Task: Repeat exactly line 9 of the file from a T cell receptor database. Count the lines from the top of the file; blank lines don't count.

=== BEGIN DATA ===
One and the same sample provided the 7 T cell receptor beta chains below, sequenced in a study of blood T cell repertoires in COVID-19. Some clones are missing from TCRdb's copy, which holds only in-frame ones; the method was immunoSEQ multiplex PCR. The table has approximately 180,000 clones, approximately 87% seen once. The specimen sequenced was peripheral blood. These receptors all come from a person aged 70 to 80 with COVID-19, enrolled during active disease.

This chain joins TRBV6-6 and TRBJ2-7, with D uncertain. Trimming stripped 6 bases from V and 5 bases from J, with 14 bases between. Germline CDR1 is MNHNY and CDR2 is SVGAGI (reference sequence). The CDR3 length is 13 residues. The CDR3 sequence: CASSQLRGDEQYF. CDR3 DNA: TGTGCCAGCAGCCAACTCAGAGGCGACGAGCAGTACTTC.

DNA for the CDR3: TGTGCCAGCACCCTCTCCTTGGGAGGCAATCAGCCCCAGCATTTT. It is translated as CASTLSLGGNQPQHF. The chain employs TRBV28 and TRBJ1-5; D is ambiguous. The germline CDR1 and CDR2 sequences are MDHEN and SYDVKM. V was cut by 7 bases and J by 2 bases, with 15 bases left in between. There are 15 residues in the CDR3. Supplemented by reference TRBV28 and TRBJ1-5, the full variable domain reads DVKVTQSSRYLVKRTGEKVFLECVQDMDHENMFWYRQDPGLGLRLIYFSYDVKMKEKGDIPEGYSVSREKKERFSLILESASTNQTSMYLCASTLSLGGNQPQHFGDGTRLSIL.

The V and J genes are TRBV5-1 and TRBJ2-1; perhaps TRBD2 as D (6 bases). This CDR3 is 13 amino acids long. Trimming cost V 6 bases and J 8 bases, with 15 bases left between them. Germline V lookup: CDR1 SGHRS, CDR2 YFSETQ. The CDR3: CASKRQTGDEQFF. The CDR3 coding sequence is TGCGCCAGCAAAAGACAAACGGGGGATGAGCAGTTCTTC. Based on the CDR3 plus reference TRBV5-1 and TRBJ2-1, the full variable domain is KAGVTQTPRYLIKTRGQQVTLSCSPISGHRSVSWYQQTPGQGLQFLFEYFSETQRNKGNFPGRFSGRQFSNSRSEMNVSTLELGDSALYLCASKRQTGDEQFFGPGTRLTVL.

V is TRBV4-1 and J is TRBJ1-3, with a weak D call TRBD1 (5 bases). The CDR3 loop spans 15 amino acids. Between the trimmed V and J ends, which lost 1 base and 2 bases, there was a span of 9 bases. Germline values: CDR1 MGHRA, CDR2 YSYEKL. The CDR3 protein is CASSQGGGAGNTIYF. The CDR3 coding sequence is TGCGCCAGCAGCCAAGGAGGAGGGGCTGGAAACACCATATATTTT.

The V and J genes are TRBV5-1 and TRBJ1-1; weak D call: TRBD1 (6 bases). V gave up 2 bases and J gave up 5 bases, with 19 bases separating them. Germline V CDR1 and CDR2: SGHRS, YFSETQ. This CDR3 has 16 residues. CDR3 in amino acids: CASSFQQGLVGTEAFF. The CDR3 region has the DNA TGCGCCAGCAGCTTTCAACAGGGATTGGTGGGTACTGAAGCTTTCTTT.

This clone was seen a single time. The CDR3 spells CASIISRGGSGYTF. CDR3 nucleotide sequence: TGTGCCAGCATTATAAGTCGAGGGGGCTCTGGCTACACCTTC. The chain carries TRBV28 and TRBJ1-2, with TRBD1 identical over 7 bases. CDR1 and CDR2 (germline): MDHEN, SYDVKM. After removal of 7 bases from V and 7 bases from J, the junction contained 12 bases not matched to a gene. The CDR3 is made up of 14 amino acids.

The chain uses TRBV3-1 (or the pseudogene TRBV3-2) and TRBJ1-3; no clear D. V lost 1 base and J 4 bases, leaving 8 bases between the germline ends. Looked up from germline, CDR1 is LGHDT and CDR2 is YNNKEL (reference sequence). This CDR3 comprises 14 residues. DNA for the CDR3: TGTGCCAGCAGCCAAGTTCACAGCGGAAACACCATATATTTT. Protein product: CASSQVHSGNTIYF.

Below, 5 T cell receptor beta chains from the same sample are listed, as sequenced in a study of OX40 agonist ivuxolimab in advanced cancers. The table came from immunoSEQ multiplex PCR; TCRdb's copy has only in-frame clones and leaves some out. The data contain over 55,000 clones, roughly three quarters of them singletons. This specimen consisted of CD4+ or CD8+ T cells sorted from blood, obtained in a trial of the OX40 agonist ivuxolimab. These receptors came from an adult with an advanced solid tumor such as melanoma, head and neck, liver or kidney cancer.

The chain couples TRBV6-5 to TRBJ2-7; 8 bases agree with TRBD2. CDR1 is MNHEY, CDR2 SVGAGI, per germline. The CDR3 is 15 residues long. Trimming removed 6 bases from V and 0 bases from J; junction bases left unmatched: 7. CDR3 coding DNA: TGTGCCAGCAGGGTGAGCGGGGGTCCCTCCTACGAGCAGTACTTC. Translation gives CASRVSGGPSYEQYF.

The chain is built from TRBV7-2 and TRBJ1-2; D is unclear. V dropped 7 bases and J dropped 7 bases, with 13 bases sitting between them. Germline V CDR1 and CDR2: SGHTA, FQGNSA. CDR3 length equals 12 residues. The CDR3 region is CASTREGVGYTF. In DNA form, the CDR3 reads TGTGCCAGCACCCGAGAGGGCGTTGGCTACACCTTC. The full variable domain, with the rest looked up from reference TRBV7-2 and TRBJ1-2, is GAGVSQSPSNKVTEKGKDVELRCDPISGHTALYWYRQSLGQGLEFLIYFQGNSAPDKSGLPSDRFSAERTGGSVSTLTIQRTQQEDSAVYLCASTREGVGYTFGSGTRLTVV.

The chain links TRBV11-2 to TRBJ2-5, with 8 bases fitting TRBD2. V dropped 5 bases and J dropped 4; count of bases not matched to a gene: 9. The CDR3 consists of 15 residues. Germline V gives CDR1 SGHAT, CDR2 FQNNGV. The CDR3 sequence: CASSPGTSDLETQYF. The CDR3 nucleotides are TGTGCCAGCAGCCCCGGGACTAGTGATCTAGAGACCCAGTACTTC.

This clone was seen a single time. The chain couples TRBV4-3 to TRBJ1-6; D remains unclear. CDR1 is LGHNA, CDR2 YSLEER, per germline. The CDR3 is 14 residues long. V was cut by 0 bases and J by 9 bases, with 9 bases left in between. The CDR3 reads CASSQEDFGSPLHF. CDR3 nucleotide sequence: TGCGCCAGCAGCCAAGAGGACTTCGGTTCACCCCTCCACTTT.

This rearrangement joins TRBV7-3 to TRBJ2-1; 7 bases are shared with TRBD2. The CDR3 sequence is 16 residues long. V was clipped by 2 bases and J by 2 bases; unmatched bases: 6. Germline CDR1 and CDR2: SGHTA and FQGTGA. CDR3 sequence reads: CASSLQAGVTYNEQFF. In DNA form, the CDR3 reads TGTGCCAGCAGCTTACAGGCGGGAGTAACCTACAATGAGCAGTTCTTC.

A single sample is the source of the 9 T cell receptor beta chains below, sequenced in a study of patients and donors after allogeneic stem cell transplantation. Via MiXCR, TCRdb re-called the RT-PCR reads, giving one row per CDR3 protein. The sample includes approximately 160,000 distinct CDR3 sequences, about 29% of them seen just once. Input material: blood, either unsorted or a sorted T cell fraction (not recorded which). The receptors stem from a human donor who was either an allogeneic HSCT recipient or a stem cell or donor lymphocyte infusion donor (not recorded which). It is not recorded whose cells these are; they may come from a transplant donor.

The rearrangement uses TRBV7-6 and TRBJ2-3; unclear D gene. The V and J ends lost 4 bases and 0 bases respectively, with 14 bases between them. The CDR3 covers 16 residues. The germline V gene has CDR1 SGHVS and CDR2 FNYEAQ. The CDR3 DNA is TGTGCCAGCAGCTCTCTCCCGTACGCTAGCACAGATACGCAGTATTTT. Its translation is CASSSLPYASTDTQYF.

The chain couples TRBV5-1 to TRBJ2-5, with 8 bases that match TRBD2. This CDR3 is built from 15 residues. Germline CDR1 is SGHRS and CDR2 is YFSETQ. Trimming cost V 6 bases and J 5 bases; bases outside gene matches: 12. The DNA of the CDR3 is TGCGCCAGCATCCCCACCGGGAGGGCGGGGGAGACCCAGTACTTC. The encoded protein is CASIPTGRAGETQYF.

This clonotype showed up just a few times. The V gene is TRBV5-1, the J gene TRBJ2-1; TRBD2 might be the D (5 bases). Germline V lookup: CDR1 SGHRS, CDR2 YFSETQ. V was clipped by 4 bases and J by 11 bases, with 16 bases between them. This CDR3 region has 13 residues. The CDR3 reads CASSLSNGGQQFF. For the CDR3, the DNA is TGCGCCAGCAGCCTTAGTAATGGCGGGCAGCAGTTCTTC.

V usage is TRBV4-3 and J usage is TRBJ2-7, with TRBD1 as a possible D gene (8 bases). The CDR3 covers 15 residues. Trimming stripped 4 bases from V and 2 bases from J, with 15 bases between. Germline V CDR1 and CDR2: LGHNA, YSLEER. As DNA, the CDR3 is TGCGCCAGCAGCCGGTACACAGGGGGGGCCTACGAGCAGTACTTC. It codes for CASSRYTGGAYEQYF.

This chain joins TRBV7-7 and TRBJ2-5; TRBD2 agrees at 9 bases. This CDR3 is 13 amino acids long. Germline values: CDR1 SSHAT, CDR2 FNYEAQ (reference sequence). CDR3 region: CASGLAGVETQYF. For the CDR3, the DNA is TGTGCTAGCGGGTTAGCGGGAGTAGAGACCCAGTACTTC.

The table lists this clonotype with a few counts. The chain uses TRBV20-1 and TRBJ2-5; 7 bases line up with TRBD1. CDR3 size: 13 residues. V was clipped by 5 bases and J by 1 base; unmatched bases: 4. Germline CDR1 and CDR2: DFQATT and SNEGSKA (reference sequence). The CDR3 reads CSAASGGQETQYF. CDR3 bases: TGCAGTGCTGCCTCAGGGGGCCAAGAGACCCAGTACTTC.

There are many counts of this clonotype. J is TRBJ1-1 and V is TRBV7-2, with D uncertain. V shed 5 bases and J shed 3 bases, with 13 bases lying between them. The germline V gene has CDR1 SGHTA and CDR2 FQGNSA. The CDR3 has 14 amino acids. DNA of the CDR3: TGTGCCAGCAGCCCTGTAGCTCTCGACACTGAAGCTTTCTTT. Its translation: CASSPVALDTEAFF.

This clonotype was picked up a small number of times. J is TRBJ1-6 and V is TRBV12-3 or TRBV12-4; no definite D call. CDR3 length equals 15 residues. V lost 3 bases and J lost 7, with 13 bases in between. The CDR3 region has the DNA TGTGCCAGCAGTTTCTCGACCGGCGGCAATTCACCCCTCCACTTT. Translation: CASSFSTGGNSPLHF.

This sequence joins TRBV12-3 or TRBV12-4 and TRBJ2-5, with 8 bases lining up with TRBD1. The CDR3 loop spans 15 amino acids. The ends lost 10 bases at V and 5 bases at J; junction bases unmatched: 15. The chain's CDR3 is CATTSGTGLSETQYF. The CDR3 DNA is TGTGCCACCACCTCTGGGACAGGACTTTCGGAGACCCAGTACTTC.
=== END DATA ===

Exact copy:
Below, 5 T cell receptor beta chains from the same sample are listed, as sequenced in a study of OX40 agonist ivuxolimab in advanced cancers. The table came from immunoSEQ multiplex PCR; TCRdb's copy has only in-frame clones and leaves some out. The data contain over 55,000 clones, roughly three quarters of them singletons. This specimen consisted of CD4+ or CD8+ T cells sorted from blood, obtained in a trial of the OX40 agonist ivuxolimab. These receptors came from an adult with an advanced solid tumor such as melanoma, head and neck, liver or kidney cancer.